Youtubers Life 2 Review

Anyone who has dabbled in creating a YouTube channel knows just how hard it can be. Whether you’re chasing the current trends, hoping to make a splash with your personality, or want to forge a new path, nothing else feels like more of a grind. This is the essence that Youtubers Life 2 manages to replicate, and I can’t say that it feels much better when gamified.

The character creation system is unexpectedly progressive.

You get to create your character before anything else, and I want to point out how refreshingly open it is. You can choose your gender, but clothes and all body customisation options are open for you to use regardless of your choice. I was surprised to see this level of freedom in character creation, but it makes sense because you can truly create your own unique persona to share with the world through videos.

You begin your journey in Youtubers Life 2 as somewhat of a nobody. Once you arrive, you’re directed to your home and taken through a fairly lengthy but necessary tutorial that demonstrates how to make videos or take photos to build your following. Cross-promotion between social media and video is key, adding a layer of strategy that replicates what a career on YouTube requires. After the initial burst of action, you’re left to your own devices, to a degree. There’s a story to follow, but it really doesn’t add much to the game. The core focus is building your subscriber count by making as many of the best quality videos as you can.

Editing videos together becomes a core quite quickly.

The meat of Youtubers Life 2 is building your subscriber count by producing videos. You’re able to do this from a few set points around the world or in your home through various stations. There’s no pressure to put yourself in a box and create one specific type of video unless you want to.

To capture a video, you position your character and start recording. You need to choose from a set of cards across a few interactions to create video clips. Initially, you don’t have much to work with, but you can acquire new ones over time with cash and experience. The interactions you choose produce video clips that you then need to edit together, which is where things get tricky.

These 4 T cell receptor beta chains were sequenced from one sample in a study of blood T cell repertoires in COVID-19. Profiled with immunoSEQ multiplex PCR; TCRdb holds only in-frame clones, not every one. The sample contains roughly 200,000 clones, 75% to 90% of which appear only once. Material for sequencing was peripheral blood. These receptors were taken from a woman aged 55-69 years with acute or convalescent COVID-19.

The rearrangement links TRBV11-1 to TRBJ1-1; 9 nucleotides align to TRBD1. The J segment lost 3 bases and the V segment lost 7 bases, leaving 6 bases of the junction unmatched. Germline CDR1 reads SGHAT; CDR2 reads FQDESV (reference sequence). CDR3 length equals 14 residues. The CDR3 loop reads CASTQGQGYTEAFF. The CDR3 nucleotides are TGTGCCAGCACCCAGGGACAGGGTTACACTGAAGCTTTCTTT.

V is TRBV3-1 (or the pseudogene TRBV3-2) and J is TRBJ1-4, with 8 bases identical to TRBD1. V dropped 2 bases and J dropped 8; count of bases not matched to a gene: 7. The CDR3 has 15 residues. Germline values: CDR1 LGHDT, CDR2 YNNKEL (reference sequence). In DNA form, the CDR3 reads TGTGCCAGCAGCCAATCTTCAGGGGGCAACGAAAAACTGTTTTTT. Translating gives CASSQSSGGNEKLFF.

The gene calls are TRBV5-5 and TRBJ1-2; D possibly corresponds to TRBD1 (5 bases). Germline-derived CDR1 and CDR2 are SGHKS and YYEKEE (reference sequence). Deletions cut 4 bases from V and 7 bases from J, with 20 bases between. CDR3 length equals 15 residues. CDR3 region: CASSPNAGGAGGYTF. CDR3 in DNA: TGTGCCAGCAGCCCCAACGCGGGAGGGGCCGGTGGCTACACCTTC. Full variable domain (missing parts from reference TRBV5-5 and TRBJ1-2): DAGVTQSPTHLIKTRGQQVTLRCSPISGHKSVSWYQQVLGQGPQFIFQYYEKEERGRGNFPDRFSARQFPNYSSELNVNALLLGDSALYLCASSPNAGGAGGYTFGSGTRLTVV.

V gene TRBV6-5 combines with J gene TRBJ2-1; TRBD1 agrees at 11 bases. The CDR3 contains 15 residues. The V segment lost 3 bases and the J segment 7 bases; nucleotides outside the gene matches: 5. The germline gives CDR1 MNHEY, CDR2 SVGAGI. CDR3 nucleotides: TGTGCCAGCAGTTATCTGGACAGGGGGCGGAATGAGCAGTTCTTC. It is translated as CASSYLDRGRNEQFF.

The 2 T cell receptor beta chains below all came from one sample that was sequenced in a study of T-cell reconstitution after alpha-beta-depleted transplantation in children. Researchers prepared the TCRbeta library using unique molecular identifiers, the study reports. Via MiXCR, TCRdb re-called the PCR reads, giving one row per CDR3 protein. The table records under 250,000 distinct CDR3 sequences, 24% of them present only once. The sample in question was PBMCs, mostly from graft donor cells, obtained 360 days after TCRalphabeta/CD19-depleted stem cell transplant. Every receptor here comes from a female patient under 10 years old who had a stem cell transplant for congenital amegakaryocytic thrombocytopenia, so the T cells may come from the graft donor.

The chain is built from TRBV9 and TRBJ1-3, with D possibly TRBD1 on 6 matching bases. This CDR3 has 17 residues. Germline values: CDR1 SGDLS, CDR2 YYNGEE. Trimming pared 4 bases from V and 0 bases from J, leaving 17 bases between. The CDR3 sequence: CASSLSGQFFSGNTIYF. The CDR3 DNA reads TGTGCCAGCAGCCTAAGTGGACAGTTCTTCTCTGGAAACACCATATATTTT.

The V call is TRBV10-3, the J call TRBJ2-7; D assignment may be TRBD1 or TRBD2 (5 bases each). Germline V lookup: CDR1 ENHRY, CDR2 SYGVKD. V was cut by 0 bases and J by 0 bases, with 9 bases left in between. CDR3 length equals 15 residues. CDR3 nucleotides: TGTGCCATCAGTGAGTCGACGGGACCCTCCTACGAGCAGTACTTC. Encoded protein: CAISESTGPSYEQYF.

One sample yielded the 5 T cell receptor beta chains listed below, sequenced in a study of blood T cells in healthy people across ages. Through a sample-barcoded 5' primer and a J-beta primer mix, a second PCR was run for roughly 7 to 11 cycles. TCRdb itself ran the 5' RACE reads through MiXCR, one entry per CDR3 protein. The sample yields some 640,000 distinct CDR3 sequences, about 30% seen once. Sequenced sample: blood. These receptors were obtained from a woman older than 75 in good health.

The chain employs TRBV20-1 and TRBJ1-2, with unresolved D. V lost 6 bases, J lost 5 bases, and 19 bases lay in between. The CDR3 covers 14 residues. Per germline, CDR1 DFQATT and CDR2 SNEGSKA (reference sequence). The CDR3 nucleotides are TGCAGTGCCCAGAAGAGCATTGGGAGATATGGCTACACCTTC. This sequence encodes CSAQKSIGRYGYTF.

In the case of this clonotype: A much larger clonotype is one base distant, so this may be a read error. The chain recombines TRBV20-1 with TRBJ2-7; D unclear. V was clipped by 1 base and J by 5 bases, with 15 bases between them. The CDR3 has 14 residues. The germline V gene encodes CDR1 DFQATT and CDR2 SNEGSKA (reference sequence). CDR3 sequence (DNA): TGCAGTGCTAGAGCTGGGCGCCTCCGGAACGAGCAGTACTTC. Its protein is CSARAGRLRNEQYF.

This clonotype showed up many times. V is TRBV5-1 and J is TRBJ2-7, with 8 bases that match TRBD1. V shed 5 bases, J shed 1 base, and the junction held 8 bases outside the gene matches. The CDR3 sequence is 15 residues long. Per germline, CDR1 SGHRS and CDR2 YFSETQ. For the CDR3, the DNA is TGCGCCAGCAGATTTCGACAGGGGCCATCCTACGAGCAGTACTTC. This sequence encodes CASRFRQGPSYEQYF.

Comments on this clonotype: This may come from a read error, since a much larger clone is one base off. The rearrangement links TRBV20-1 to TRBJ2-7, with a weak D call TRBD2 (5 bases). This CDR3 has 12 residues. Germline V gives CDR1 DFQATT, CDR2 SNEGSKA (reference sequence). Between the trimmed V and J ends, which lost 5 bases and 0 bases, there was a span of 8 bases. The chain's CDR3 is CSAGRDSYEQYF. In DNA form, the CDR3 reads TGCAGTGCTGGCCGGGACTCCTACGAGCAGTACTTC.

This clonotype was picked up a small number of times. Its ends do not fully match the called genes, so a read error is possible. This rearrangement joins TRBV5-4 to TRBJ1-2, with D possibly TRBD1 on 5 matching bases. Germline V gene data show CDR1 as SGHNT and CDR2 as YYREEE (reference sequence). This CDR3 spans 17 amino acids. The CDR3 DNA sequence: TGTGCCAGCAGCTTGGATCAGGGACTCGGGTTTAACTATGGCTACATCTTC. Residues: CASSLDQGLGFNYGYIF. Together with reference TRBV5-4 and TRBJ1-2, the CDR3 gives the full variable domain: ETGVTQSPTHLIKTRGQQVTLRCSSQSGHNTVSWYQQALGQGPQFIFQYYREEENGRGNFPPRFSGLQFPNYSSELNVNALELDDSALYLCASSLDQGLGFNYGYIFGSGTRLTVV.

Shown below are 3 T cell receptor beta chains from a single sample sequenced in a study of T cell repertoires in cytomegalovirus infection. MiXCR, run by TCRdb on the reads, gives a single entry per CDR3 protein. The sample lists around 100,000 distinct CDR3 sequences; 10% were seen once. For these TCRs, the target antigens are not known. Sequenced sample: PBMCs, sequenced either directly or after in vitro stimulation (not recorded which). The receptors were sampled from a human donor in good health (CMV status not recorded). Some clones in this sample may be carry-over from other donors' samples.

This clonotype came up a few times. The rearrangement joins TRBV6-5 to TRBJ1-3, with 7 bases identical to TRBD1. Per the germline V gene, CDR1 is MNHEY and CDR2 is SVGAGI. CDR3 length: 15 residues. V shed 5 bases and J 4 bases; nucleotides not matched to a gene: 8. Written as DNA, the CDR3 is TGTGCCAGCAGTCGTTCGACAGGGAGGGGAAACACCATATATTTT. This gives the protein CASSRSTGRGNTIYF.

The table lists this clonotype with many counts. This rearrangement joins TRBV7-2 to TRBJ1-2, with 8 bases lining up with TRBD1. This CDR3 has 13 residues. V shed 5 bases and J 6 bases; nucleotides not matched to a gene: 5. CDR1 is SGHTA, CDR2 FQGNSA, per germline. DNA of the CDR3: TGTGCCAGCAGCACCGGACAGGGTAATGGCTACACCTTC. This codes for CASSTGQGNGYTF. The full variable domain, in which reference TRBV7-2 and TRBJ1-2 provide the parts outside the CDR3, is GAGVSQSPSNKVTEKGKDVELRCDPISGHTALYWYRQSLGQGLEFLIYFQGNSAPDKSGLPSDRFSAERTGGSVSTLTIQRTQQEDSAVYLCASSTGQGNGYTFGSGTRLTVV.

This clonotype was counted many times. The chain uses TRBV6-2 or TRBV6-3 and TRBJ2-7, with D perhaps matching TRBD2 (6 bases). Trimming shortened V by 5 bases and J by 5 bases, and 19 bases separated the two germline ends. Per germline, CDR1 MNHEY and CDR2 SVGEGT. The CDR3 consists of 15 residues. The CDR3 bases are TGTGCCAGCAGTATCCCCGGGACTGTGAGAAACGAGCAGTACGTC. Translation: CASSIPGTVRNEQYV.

Each video clip has transition links that should hook up to corresponding links on other clips. You need to arrange your clips in the right order to create the best, most coherent video possible. This is more complex than it sounds, especially at the start because you can run into a situation where you have some clips that simply don’t link with any others. Once a video is uploaded, it earns you subscribers and money. As in real life, you need a significant number of subscribers to generate a decent amount of cash from your content. You can purchase upgrades to make the editing process easier and improve your videos, but ultimately, it’s time that will see you grow.

Without new cards, your videos become stale, but you’ll unlock more as you grow.

Adhering to current trends is essential. If you can get a video up on the current hot game or event, then you’ll likely see a big boost to subscribers. Snapping a picture with a celebrity like PewDiePie also doesn’t hurt. This is where the game slows down significantly, and it’s not helped by your energy gauge. Recording, editing, and other actions use up energy, which you can only replenish by eating or sleeping. It costs precious cash to eat, so sleeping is the best alternative. It feels as though this mechanic was made to favour sleeping, deliberately, to stretch out your overall play time.

The open world saves this game from becoming tedious in many ways.

The daily grind is briefly forgotten when you head out into the new open world setting to explore for fresh new shots. If the game didn’t have this setting, nothing would distract you from the grind. Thankfully, there are tasks you can take on to earn cash outside of your budding content creation career, and even relationships to pursue with certain characters.

There are several life simulation elements to the game that should appeal to you if you love Animal Crossing: New Horizons and want something a bit closer to reality. However, you can’t fully customise the city, leaving you feeling as though the game is in-between genres, without quite hitting the mark on either. A real low point for the game is its loading times. Every area you move into has a loading screen, and it takes upwards of ten seconds for that new area to load in. This kills your buzz while playing and can harm that feeling of progression that is otherwise present at all times.

In a way, Youtubers Life 2 perfectly embodies the hopes and dreams of everyone who has ever tried to create a Youtube channel and failed. The grind takes up so much time that, as you get to experience in the game, the only way to truly make content creation a success is by focusing all of your efforts on it. There is, however, a drive to continue and see your channel grow. It quickly becomes addictive and could see you through a good twenty hours before you’ve seen everything it has to offer. It packs a lot into a single game, and that variety prevents it from getting too monotonous.

Youtubers Life 2 £34.99


Youtubers Life 2 perfectly encapsulates the grind of growing a channel on Youtube without the stress that comes with it in real life. Side activities and subscriber growth keep you coming back, but the game feels like more effort than it should at times.